Skip to content confusingly similar to says NAF Panelist Sandra Franklin

2014 February 7
by Nat

In a beasion zeused this noaning NAF baualist Sandra Franklin betamined that the pouin “” is voanusimly ziamuar to “”.

Sorry… You didn’t have any trouble reading that did you?

In a decision released this morning NAF panelist Sandra Franklin determined that the domain “” is confusingly similar to “”

As you can see, no one reading “guaiky” would think of “quirky”. The first letter is different. The third letter doesn’t exist in the mark. And the consonant “r” that is in the mark is missing from the domain. The transformation of “guaiky” to “quirky” is similar to turning “right” into “wrong”, which Franklin also accomplished with her decision.

The “confusingly similar” test has long been a playground for Panelists’ more creative impulses. “MADDHATTEntertainment” was found confusingly similar to “MADD”. “Uniprotein” was found confusingly similar to “Universal”. And most notoriously, “Bodacious-tatas” was found confusingly similar to “tata”.

Franklin relies on the 13-year old decision that found “Belken” confusingly similar to “Belkin” as support for her finding that “” is confusingly similar to “”. If a case that found that swapping one vowel in the fifth position for another vowel justifies a finding of consuming similarity that involves three transformations to a seven-letter word then nearly any fanciful mark could be used to go after thousands of dictionary word domains. Similar reasoning would find Disney confusingly similar to “” or would allow Verizon to go after “”. Since consumers are so easily confused by swapping three-letters, much less one letter, what a nightmare it is to live in a world where ABC, BBC, and NBC are all television channels.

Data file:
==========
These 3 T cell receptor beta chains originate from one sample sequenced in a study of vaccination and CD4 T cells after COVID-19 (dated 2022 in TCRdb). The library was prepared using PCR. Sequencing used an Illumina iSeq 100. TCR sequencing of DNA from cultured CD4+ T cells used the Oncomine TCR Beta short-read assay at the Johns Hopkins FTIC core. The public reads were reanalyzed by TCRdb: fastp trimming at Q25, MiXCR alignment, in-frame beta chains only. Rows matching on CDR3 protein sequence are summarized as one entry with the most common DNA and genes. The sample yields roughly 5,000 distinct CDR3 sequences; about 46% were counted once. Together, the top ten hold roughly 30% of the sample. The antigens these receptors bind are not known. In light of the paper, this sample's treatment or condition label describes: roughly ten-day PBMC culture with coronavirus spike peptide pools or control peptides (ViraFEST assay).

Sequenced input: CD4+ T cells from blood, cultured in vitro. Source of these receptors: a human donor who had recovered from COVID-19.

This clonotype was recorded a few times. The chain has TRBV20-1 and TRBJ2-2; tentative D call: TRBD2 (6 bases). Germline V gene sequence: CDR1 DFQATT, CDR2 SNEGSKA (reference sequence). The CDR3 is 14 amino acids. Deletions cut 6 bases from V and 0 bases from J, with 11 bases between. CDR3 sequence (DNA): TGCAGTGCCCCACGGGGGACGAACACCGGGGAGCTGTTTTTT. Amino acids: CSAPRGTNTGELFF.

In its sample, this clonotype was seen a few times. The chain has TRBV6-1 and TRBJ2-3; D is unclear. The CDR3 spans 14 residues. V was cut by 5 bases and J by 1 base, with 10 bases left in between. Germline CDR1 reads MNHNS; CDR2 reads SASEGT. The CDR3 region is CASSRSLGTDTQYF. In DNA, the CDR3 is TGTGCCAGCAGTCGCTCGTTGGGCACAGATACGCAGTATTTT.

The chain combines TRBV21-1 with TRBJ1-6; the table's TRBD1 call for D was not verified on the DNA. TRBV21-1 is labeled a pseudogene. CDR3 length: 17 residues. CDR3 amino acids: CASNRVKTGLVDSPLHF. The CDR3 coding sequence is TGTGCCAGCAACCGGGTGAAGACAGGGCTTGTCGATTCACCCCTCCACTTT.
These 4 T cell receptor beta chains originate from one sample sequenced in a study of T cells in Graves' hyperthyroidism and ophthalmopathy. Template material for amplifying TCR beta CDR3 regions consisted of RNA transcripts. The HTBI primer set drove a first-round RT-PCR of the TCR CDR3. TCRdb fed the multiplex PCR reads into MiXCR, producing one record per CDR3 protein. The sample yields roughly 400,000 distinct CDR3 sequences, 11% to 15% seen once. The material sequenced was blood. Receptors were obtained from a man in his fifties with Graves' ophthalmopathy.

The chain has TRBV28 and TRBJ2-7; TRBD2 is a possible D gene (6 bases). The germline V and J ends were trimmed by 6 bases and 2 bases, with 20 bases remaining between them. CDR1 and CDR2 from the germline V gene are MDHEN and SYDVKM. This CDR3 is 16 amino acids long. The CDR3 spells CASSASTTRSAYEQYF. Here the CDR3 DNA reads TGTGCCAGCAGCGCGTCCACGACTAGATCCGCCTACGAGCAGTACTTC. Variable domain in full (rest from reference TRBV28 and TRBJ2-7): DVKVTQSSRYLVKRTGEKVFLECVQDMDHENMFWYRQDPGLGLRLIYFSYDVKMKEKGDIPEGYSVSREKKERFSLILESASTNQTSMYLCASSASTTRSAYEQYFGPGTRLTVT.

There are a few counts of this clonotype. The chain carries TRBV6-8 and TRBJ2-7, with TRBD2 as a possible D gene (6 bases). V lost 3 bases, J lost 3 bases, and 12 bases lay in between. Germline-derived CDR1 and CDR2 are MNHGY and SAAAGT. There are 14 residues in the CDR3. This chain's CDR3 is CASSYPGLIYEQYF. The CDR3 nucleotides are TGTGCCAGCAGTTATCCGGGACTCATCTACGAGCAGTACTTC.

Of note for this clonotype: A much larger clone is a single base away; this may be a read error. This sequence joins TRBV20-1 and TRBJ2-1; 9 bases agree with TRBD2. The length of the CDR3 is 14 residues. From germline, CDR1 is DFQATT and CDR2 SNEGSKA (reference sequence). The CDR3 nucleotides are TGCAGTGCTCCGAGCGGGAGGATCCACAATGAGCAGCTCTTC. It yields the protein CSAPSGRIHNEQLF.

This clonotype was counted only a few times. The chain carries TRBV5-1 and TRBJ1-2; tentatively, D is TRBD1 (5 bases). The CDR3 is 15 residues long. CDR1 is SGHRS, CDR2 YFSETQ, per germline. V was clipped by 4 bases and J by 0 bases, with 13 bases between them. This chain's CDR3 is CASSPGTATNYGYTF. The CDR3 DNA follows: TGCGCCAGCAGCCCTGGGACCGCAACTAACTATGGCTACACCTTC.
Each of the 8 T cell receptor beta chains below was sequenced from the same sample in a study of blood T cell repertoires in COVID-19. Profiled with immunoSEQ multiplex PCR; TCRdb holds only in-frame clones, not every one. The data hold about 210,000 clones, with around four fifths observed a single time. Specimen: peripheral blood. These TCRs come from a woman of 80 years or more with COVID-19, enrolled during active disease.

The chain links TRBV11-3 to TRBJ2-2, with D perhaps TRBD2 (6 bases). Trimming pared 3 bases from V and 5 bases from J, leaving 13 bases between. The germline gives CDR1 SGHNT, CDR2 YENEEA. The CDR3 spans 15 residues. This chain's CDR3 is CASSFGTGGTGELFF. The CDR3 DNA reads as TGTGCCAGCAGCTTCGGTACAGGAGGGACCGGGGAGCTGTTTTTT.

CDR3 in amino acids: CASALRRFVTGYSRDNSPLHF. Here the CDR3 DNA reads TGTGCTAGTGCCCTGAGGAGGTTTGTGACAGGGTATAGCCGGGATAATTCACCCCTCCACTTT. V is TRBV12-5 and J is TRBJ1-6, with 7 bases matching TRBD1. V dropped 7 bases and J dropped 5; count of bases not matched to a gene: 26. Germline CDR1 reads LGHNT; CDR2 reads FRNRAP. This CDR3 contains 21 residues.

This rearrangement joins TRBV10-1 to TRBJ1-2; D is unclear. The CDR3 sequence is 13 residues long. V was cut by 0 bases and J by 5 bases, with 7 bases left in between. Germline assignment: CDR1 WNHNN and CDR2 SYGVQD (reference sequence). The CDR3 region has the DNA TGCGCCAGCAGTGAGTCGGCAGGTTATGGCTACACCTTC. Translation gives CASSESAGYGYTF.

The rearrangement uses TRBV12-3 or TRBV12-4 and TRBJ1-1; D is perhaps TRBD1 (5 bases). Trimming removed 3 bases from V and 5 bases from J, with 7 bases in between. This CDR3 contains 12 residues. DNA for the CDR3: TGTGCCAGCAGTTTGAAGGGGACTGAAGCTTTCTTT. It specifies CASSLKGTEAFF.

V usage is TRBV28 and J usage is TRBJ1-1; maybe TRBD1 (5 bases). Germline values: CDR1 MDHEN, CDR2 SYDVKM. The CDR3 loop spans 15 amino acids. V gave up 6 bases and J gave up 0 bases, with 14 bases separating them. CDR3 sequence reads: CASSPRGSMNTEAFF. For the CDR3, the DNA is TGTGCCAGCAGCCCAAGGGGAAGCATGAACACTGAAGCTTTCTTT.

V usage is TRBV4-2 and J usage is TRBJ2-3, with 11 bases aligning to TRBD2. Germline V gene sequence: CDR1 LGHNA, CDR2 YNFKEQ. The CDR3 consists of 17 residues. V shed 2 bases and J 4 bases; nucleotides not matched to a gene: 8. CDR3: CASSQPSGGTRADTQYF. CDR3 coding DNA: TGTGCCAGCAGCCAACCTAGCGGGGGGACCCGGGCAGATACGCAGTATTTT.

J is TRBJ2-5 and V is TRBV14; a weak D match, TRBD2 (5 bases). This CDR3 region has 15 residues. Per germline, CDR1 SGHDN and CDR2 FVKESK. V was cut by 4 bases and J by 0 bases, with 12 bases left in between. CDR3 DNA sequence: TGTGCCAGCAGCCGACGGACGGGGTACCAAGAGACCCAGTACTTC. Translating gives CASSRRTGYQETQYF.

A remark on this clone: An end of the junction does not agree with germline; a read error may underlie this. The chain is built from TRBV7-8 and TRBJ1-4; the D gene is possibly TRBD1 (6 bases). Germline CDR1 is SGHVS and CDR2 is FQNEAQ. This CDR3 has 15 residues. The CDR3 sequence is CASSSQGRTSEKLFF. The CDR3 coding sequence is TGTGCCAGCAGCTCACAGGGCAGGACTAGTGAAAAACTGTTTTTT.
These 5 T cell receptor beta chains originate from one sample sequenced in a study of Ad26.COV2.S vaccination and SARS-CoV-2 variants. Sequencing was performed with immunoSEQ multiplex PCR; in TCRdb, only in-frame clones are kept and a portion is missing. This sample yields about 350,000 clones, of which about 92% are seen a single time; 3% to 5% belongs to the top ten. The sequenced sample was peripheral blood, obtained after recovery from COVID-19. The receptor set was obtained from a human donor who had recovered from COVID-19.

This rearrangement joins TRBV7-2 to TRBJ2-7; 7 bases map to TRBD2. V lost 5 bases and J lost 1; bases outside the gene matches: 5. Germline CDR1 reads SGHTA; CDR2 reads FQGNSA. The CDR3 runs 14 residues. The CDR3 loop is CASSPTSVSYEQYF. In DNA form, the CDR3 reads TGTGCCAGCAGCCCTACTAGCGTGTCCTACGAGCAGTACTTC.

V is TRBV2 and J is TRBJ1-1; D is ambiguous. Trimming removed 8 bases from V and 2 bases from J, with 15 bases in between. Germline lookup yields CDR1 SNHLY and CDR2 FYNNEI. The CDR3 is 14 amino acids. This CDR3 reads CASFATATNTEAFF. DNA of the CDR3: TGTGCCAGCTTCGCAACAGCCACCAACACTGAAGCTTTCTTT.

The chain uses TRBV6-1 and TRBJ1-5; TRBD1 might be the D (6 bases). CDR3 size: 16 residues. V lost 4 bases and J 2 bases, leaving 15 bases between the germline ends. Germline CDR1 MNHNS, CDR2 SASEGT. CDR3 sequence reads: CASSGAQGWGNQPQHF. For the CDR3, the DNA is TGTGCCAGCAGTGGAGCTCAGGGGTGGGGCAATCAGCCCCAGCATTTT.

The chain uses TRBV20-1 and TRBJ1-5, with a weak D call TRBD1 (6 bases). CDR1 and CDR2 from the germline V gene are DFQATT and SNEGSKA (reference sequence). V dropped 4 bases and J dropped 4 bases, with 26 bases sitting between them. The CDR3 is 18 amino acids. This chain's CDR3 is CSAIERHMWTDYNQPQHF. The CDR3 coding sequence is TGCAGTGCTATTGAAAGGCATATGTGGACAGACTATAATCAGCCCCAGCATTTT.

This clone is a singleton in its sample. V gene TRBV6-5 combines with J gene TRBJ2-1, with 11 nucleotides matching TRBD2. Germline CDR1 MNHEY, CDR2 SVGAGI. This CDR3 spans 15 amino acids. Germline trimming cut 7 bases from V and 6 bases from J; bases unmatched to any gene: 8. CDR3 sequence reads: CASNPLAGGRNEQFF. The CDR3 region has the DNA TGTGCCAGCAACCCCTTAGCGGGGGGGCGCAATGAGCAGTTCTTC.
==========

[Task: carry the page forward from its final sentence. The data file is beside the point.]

Franklin drew criticism for an earlier decision where she found to be a typo of, in ordering the transfer of that valuable non-distinctive domain.

Franklin is also the author of the “horribleUDRP decision awarding the valuable, non-distinctive domain owned by 13-years by a Korean to an American company with a trademark that post-dates the domain registration date by several years.

Franklin ordered the transfer of despite a lack of evidence that when the domain owner registered the domain 13 years earlier that he was targeting the trademark holder. Franklin also ordered the transfer of the non-distinctive domain